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POV 2- No, your experiences matter but the college degrees, not as much

Post the Pandemic, the way we look at college education has changed. With the introduction of remote and hybrid learning, the importance of having a college education has significantly dropped. Classes have been moved online, and the full college experience is decreasing day by day. Many students have been downgraded to their homes or dorm rooms, where they majorly teach themselves. Questions have begun to arise about whether it is a good idea to spend the same amount of money on the fee that you would spend if you were getting the old in-person college experience.

It is not certain if college degrees guarantee high-paying or steady jobs. So many people with college degrees have been laid off from work during the pandemic, and have continued to be unemployed. As mentioned earlier, nowadays many big tech companies have ditched college degrees and it is not mandatory for the candidate to be a college graduate.

The world has progressed so much, that with the amount of information available on the internet, colleges fail to teach students many important skills that are extremely crucial for them to know in today's world. Some of the most important skills that are not taught by colleges are data analytic skills, networking skills, and digital skills. Without the true college experience, creativity ends up getting limited, and it could also result in you lagging behind your peers who are more adapted to the new-age concepts.

The on-field experience could give a boost to your career in today's time while getting the necessary education from online courses. Internships are also a great way to learn about the real world and what is required in the career field you are interested in.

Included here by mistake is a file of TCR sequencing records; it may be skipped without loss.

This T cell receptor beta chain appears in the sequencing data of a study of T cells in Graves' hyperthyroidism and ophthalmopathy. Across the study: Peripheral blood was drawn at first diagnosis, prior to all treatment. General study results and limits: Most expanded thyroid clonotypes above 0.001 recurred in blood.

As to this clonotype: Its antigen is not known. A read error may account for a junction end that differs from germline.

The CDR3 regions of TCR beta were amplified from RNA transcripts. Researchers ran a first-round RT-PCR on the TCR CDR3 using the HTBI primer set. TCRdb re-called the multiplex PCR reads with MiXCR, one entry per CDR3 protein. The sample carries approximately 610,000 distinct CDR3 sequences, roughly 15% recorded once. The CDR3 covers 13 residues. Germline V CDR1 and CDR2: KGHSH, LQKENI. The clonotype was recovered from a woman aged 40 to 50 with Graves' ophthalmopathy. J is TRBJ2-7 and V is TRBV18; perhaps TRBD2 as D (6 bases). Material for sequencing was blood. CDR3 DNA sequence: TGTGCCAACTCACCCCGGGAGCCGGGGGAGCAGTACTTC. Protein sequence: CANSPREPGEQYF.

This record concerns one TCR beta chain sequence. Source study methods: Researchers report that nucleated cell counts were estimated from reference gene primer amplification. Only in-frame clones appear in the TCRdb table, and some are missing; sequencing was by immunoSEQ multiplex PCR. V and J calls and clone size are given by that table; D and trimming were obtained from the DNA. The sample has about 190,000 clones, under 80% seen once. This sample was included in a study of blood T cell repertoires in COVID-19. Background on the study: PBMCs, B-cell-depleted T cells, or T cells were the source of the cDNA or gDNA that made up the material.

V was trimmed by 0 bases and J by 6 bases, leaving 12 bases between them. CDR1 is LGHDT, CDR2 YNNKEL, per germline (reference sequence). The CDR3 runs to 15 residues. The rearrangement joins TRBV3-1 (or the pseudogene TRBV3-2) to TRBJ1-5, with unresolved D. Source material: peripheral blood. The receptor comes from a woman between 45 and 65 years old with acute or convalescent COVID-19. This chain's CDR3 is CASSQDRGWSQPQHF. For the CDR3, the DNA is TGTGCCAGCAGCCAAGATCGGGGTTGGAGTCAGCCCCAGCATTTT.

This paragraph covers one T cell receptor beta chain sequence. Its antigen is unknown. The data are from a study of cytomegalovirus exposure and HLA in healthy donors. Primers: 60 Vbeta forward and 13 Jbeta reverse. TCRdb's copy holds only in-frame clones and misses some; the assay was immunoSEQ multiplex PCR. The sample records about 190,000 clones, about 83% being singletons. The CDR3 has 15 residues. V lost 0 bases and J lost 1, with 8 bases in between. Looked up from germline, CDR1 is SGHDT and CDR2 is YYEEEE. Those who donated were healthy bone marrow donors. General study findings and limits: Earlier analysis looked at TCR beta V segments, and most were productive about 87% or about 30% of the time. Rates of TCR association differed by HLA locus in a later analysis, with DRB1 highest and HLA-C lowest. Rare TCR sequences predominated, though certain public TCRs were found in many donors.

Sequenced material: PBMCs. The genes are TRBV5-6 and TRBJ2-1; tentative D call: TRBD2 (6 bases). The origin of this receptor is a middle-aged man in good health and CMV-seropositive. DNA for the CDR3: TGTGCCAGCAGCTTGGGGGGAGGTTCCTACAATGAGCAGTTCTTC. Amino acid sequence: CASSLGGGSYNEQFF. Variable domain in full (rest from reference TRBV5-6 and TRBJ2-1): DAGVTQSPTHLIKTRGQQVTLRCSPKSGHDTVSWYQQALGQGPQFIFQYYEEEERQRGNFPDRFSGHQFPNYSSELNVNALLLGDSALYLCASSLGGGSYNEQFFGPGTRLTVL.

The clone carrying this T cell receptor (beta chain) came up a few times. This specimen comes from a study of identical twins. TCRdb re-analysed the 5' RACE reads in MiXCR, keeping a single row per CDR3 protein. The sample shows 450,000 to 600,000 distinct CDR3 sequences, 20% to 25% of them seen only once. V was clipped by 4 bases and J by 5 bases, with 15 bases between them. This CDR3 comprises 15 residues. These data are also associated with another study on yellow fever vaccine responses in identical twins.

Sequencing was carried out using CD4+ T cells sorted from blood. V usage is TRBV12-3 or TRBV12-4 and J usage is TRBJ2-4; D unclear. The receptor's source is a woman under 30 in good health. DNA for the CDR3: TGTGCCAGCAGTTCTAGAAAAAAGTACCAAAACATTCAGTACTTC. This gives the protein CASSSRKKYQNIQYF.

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Final thoughts

While a college degree has its own set of pros and cons, what is most important is to understand what makes sense for your chosen career path. Times have changed, and a college degree is not the golden ticket to your sure-shot dream career anymore. Many students skip college education and work as freelancers or start their own start-ups.

The world is always looking for talented and skilled people, and it is important for you to focus on perfecting the skills based on your passion. Keep up with the changing trends and concepts in the rapidly changing industries. Whether you're interested in getting a higher education or if it's something that you've grown up seeing in your family, all these factors can contribute to deciding what is best for you and your future. Weigh your pros and cons properly, and make a decision based on what would benefit most to you most now, and in the future.

Some questions to ask yourself to decide what’s best for you

  1. What is your ultimate career goal?
  2. Do you want to go to college to pursue higher education abroad?
  3. Is your prospective employer or the company you're interested in looking for people with a college degree?
  4. Do you want to go to college because you want to, or it is because society expects you to?
  5. If you feel you have a limited time to get a college degree and that is why you need to do it, have you considered going to a career counselor?
  6. Have you started working or started your own firm? Do you wish to continue that or stop to get a degree?
  7. If you're not sure what's your best career move, have you thought of taking a gap year to experience the on-field training?
  8. Have you weighted out a suitable college and the kind of fee structure it would require?
  9. Could your profession be practiced with some training, certificate, or online courses?
  10. Have you gotten any scholarships from the college of your choice which could benefit you in the future?